As the fog started to lift, and I started to do things, I discovered that the loneliness set in. I had two "Attack" house cats, but that was not really what I needed. The loneliness became a real problem and perversely, I started to cut back on my going out. I realized what the talk about the "New Me" was all about. I needed to rebuild my world as a single person. Especially way up here there is not a huge bevy of available women. :) Those that are, are set in their ways and have no use for a man in their lives. I realized that before Susan, I was busy and happy and single. Somehow I needed to accept the situation I was in and have friends again. This loneliness is kind of a step or plateau on the "Wheel of Grief." It's kind of like being in a terrible automobile accident with broken bones a fractured pelvis and once they have everything treated and you are on the mend, suddenly you discover that your hand was broken and now a finger or two are really hurting. Actually they were hurting all along, is just that as the other things get worked out and now the loneliness rears its ugly head. Once I accepted that I was alone, that loneliness began to subside.
It all takes time and only you will know when it is time.
The first thing you can do to reassure yourself is to look back at those first days after his death and how terrible and terrifying it was. Remember how you could not figure out how you could make it from day to day, much less minute to minute, and now, how you are feeling. There is a difference for the better. Build on that.
Frank, thanks for sharing your experience. I have been upset with myself for having such a decline after four years when I really thought I was getting better. I appreciate knowing that I am not unusual in feeling that way. I am trying to stay confident that sooner or later this black fog will lift. To follow that analogy, I guess I have to recognize that it is now more gray than black and less so than it was at first. But I can scarcely even remember how it felt at first. I think I was numb for the first year and now that numbness which was protective has gone away. Your comparison of broken bones is very apt and I will keep thinking of “the Wheel of Grief.” I guess I have just reached a plateau. And yes, at first I could scarcely figure out what to do minute by minute and now I do pretty well for reasonable periods of time. The only thing I would say to you and to Linda is that living in a rural rather isolated area does certainly make it more difficult to find people and activities to take you in new directions, I live in a town where there are many more opportunities but it is still not easy. There are lots of people around but I still feel very much alone a lot of the time. Linda and I both have children and grandchildren but they can’t fill all the minutes in our lives. It is still up to us, and finding how to deal with that reality is sometimes kind of overwhelming. I congratulate you on pushing yourself with such determination. But I understand Linda’s sense of desperation as I do at times feel completely unable to move in any direction. I do find it helpful to tell myself that if you can manage with such daunting obstacles—and you didn’t even mention the winter snows up there in the mountains that surely make it even harder to get the things you need—then I can stop feeling sorry for myself and get moving. I will keep thinking of that.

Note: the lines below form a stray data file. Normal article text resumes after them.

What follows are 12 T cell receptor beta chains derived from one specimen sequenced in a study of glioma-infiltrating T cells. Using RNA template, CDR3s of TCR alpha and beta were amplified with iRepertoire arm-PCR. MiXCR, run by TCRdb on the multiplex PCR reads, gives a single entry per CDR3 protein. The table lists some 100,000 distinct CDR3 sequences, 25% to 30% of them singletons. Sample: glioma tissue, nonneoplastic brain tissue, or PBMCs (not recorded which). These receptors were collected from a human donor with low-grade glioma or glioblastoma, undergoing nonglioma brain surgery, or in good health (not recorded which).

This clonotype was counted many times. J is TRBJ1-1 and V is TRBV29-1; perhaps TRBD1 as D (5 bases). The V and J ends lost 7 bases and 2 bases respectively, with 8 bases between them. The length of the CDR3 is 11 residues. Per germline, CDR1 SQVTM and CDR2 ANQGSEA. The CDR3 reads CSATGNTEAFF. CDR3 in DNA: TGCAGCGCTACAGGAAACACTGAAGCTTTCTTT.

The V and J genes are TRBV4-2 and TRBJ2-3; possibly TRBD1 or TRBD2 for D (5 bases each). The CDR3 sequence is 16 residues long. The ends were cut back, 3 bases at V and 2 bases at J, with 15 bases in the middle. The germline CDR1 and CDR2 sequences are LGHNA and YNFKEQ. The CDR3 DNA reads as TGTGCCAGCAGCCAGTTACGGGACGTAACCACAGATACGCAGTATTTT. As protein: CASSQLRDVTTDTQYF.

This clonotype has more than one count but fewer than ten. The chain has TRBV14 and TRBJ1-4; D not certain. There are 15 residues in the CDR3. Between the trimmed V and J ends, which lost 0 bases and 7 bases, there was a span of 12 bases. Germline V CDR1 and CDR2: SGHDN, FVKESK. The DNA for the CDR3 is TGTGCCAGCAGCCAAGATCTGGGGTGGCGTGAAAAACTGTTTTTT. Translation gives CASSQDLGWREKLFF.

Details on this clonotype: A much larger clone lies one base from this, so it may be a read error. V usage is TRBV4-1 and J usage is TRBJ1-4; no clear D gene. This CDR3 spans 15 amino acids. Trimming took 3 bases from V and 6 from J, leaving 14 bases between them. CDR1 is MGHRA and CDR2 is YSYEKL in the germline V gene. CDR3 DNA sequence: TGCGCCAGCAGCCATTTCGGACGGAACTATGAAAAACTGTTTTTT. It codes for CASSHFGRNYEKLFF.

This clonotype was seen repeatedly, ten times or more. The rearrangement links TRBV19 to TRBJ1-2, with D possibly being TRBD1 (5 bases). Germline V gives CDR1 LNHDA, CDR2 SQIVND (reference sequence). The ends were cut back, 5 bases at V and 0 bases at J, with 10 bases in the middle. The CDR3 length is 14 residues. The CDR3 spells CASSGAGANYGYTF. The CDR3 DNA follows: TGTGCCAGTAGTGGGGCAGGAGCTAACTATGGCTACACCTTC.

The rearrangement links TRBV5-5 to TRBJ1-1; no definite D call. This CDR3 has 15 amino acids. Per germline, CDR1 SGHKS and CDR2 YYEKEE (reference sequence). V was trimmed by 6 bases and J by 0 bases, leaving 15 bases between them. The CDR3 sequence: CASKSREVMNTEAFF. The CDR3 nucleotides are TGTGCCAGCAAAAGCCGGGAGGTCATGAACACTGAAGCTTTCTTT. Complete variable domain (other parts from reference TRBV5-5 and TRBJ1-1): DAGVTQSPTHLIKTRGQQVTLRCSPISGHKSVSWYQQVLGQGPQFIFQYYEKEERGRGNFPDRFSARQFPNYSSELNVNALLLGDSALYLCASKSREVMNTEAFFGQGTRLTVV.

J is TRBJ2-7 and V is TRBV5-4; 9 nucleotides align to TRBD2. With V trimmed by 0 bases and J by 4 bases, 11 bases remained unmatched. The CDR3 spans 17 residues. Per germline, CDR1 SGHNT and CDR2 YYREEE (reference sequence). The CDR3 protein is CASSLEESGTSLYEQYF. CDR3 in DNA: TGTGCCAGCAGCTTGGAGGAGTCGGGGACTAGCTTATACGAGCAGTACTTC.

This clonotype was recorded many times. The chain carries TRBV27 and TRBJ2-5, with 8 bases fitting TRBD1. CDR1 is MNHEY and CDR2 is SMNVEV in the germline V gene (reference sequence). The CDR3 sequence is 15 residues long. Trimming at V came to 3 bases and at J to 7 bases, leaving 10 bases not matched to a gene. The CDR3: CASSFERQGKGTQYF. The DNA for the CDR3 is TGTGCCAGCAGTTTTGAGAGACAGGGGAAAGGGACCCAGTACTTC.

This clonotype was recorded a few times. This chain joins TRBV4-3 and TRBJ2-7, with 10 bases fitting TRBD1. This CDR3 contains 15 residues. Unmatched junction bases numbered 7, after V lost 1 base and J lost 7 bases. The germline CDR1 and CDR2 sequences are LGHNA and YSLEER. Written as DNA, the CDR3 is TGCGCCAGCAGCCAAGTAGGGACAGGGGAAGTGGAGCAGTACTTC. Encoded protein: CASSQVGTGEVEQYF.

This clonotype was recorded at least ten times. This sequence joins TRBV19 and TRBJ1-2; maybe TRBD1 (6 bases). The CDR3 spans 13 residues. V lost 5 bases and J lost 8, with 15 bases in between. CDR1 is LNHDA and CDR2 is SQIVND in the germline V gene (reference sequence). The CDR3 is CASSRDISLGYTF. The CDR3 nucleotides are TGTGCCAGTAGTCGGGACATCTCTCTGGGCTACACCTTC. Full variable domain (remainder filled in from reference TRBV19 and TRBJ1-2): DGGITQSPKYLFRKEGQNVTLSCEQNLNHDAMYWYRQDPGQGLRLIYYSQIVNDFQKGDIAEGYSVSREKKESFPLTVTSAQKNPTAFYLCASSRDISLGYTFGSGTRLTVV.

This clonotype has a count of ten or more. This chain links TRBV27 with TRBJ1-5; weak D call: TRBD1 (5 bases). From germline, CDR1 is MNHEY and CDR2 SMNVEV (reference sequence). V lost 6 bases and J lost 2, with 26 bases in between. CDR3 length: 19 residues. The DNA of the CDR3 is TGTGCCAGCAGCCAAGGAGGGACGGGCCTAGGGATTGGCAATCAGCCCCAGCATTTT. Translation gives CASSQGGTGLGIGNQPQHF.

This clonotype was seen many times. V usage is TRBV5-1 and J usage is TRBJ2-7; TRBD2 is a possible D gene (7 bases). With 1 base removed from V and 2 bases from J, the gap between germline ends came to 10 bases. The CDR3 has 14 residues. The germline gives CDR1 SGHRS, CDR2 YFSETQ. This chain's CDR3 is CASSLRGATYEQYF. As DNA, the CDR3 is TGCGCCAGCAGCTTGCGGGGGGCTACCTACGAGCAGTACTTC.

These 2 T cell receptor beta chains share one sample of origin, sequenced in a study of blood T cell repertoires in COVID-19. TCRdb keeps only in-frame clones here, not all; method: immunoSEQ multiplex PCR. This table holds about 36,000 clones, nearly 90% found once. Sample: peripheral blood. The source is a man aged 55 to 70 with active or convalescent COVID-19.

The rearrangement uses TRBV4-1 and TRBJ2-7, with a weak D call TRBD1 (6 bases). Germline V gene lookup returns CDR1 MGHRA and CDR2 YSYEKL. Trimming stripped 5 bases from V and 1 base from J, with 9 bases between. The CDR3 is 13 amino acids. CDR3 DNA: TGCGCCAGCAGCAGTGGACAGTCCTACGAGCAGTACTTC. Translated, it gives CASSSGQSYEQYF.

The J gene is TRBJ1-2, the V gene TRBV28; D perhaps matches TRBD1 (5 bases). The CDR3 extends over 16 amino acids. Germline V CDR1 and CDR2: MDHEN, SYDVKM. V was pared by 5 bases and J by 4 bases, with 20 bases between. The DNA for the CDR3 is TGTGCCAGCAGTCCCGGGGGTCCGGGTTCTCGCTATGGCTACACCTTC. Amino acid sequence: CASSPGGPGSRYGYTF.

Thank you for your comments. I can only make suggestions and comments that I have found worked for me. Perhaps variations of my comments may help another individual, or the fact that something I did worked for me and may be an incentive for someone else to say "If he did it then I can too."
This evening I found out that I'm to be a grandparent sometime in the latter part of the summer. My first. A new chapter in my life will open then. I hope I'm up to the responsibility.
So far we have had a little over 2 feet of snow here this winter. We are fortunate in that generally speaking, our winters consist of a few days of winter as a front goes through leaving us measurable snow, followed by a few days of spring like weather with temps in the 30 to 45 degree range where the snow melts and we are ready for another Low Pressure front to come through. At 10,000' elevation the sun is more intense and the snow melts faster. I marvel at our sun room that Susan and I designed. It has a slate floor and the southern windows are 9, five by five foot windows. Around noon to 1300 the sun starts streaming in through windows and strikes the slate floor. There are days when it reaches nearly 80 degrees in the room when it is in the 20s outside. The plants love it, as do my cats. When I let them in the room the first thing they do is flop on their backs and rub and rub their backs on the stone floor.